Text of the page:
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(For convenience, longer chapters can be divided into 2 parts, as indicated by page numbers)
PART I PRINCIPLES AND CONCEPTS OF DEVELOPMENT
1. Introduction (pp. 1-14)
2. The Meaning and Measurement of Economic Development (pp. 15-29, 30-52)
3. Economic Development in Historical Perspective (pp. 53-74, 74-94)
4. Characteristics and Institutions of Developing Countries (pp. 123-142, 142-164)
5. Theories of Economic Development (pp. 123-142, 142-164)
PART II POVERTY ALLEVIATION AND INCOME DISTRIBUTION
6. Poverty, Malnutrition, and Income Inequality (pp. 165-186, 186-219)
7. Rural Poverty and Agricultural Transformation (pp. 220-245, 245-269)
PART III FACTORS OF GROWTH
8. Population and Development (pp. 271-284, 284-307)
9. Employment, Migration, and Urbanization (pp. 308-333)
10. Education, Health, and Human Capital (pp. 334-360)
11. Capital Formation, Investment Choice, Information Technology,
and Technical Progress (pp. 361-377, 378-391)
12. Entrepreneurship, Organization, and Innovation (pp. 392-412)
13. Natural Resources and the Environment: Toward Sustainable Development (pp. 413-434,
PART IV THE MACROECONOMICS AND INTERNATIONAL
ECONOMICS OF DEVELOPMENT
14. Monetary, Fiscal, and Incomes Policy, and Inflation (pp. 465-478, 478-500)
15. Balance of Payments, Aid, and Foreign Investment (pp. 501-526, 526-550)
16. The External Debt and Financial Crises (pp. 551-566, 566-590)
17. International Trade (pp. 591-615, 615-654)
PART VI DEVELOPMENT STRATEGIES
18. Development Planning and Policymaking: the State, and the Market (pp. 655-676)
19. Stabilization, Adjustment, Reform, and Privatization (pp. 677-700, 700-736)
CHAPTER 1: ORGANIZATION OF THE TEXT
The book is organized into six parts.
Chapters 1-5 focus on principles and concepts of economic development.
Chapters 6-7 examine income distribution, including a discussion of the distribution between urban and rural areas and the process of agricultural transformation.
Chapters 8-13 analyze the role of population, production factors, and technology in economic development, with special emphasis in Chapter 13 on the environment and natural resources.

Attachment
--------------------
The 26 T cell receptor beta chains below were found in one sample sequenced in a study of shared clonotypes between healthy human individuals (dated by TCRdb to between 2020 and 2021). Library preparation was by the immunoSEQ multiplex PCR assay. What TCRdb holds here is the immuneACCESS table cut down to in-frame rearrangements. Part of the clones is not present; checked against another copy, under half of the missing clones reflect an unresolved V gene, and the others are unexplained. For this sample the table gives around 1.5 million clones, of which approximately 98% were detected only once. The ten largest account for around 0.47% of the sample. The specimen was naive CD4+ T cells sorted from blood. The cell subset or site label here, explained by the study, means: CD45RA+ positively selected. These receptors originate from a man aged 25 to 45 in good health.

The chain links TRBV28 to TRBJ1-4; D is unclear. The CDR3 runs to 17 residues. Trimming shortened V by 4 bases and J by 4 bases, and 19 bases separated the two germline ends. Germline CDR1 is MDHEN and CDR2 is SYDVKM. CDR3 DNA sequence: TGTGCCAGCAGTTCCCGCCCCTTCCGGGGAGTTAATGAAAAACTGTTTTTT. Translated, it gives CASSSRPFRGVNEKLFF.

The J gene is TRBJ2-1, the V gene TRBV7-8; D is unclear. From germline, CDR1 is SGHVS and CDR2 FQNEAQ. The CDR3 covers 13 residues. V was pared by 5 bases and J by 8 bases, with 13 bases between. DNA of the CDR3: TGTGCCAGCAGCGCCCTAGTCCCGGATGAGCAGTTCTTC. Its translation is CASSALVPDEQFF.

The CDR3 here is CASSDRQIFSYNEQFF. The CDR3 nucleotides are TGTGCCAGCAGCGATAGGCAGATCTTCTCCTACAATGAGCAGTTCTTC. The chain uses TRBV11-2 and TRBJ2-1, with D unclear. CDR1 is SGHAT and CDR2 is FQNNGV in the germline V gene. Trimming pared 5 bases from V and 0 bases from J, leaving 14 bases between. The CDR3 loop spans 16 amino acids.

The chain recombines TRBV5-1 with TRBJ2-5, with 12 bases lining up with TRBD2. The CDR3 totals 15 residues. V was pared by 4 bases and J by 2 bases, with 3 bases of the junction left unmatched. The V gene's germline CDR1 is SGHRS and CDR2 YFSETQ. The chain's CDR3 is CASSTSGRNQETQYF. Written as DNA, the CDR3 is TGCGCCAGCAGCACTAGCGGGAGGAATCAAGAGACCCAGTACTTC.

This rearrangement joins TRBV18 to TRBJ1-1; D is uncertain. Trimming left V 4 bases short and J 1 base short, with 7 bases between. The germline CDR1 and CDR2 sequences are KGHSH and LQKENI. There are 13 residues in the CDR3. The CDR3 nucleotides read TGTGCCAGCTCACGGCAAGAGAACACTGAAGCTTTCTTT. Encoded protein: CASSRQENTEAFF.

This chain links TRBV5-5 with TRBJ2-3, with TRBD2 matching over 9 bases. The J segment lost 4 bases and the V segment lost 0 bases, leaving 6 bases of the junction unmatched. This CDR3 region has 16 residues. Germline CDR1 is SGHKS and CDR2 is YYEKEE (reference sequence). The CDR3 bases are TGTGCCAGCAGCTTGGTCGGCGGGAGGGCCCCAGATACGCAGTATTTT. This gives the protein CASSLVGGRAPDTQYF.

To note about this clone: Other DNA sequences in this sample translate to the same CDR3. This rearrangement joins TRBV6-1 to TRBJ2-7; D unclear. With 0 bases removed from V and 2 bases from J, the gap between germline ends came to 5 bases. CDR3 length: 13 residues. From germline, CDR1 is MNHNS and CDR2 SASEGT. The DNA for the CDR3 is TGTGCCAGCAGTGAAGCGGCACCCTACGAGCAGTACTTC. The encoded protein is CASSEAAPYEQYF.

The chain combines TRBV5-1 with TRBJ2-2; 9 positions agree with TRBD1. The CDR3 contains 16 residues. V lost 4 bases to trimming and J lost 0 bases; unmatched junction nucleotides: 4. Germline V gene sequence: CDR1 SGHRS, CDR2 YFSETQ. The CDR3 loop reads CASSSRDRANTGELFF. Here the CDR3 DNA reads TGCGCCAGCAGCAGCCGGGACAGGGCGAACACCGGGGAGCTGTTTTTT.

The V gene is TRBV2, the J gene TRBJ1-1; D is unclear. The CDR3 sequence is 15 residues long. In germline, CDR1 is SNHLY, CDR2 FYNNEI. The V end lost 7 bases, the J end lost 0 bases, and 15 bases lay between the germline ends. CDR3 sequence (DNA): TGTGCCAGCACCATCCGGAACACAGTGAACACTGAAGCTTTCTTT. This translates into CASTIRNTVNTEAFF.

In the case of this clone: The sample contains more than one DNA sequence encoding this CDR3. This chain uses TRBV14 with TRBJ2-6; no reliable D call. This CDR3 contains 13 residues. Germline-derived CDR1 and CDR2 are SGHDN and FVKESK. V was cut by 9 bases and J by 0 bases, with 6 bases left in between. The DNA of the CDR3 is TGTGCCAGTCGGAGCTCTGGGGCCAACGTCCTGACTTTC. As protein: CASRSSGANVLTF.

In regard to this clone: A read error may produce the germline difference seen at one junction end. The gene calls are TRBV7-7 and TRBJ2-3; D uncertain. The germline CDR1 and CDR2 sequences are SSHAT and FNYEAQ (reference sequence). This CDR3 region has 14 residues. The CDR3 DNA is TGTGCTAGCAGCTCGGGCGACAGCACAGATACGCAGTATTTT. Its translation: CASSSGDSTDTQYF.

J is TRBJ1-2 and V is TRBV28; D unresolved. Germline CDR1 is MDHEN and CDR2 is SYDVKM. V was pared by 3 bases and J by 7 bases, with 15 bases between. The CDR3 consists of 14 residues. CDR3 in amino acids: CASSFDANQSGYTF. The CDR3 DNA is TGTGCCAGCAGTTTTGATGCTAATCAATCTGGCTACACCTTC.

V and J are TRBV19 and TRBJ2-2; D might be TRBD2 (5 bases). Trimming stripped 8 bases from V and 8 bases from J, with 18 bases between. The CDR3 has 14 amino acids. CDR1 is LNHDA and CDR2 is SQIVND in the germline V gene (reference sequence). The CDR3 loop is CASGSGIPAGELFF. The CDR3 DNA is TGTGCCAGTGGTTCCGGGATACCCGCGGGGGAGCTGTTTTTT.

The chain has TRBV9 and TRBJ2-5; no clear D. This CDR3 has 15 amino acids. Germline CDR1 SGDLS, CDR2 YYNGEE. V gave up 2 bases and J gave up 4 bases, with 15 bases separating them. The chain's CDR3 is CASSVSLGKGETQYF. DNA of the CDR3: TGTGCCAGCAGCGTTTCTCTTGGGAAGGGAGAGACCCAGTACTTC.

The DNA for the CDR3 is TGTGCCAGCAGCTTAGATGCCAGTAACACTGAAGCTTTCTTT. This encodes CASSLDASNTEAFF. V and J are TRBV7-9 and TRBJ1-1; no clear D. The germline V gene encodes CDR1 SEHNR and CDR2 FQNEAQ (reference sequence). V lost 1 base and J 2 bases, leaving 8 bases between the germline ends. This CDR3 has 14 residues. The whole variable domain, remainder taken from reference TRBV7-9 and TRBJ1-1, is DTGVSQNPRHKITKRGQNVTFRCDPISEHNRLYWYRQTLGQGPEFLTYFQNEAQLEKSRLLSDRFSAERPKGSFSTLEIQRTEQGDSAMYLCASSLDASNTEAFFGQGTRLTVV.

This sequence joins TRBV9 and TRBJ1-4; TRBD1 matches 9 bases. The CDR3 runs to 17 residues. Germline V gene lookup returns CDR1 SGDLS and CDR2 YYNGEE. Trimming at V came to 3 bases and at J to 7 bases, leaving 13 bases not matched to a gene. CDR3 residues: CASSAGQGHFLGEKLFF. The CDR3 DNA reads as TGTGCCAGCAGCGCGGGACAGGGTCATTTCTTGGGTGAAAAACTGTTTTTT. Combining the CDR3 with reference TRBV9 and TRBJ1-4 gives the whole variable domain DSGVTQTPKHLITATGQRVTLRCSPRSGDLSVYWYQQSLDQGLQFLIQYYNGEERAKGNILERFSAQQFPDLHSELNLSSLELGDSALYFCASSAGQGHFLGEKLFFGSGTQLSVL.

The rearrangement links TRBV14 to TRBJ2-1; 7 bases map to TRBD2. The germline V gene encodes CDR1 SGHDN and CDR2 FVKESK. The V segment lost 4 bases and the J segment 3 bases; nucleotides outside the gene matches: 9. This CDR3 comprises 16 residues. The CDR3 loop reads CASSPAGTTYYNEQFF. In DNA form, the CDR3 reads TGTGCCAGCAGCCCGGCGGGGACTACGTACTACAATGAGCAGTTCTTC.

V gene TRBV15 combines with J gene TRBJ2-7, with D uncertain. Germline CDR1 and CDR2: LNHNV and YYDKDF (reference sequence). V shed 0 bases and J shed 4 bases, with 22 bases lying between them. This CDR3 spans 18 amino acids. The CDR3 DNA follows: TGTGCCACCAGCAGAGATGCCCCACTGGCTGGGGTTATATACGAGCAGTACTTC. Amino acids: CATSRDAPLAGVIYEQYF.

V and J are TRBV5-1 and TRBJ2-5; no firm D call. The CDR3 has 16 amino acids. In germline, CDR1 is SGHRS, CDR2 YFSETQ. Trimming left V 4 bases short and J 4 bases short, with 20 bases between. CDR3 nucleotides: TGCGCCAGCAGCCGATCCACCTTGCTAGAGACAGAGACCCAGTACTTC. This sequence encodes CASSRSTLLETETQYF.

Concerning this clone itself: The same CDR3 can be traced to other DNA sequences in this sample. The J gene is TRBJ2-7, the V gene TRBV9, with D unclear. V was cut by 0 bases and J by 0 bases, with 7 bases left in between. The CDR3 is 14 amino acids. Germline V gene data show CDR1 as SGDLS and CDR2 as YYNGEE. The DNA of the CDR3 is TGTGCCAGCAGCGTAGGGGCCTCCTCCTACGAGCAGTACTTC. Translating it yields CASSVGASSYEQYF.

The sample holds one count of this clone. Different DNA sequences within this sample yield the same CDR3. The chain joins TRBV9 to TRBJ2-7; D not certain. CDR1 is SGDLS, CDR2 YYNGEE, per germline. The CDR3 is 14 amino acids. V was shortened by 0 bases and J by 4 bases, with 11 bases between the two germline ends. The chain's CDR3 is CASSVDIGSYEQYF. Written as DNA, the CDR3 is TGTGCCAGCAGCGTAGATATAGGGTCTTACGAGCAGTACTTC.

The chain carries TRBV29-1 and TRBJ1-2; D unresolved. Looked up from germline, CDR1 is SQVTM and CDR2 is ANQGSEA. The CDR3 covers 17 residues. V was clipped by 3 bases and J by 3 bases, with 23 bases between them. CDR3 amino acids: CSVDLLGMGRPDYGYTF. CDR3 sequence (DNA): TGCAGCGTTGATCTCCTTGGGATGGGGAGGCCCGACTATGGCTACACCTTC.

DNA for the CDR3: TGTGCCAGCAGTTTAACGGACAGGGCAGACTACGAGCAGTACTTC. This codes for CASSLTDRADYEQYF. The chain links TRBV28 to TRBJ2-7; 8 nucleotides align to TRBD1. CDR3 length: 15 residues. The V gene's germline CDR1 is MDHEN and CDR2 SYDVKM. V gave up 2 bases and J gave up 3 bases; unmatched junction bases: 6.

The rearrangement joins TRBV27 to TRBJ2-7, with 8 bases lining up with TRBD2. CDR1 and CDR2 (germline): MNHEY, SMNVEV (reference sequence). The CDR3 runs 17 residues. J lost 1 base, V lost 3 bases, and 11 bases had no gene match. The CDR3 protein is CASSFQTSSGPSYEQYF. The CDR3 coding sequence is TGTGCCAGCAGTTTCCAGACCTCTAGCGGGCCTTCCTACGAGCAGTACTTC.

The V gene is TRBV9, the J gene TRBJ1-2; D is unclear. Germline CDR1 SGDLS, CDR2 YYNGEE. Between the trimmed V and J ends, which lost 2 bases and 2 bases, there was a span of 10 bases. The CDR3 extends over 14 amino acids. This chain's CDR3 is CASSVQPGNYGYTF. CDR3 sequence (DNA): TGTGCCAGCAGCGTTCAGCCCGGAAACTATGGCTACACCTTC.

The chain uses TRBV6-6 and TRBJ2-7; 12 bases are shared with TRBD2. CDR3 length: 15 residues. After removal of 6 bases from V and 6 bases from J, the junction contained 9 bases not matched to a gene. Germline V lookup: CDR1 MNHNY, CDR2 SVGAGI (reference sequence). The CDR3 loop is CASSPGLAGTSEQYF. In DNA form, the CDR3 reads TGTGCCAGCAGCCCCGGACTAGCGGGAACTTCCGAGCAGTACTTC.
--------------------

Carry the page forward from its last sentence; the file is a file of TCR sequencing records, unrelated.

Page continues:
Chapters 14-17 discuss the macroeconomics and international economics of development.
Chapter 18 looks at planning for economic development.
Chapter 19 analyzes stabilization, adjustment, reform, and privatization.
HOW THE OTHER THREE-QUARTERS LIVE
Inequality between the world’s rich and poor
Development economics focuses primarily on the poorest three-fourths (to be precise, 78 percent) of the world's population.
These poor are the vast majority, but not all, of the population of developing countries, which comprise 81 percent of the world’s population. Many of them are inadequately fed and housed, in poor health, and illiterate.
If you have an average income in the United States and Canada, you are among the richest 5 percent of the world's population. The economic concerns of this 5 percent are in stark contrast to those of the majority of people on this planet.
Live in a three bedrooms apartment, a living room, kitchen, and numerous electrical appliances and consumer goods.
Three meals a day include coffee from Brazil, tinned fruit from the Philippines, and bananas from Ecuador.
Children are in good health.
Average life expectancy of 77 years.
Both parents received a secondary education, and the children can be expected to finish high school and possibly go to a university.
Their jobs will probably be relieved by modern machinery and technology.
Though they seem to have a reasonably good life, they may experience stress, frustration, boredom, insecurity, and a lack of meaning and control over their lives –air/water polluted, and roads congested..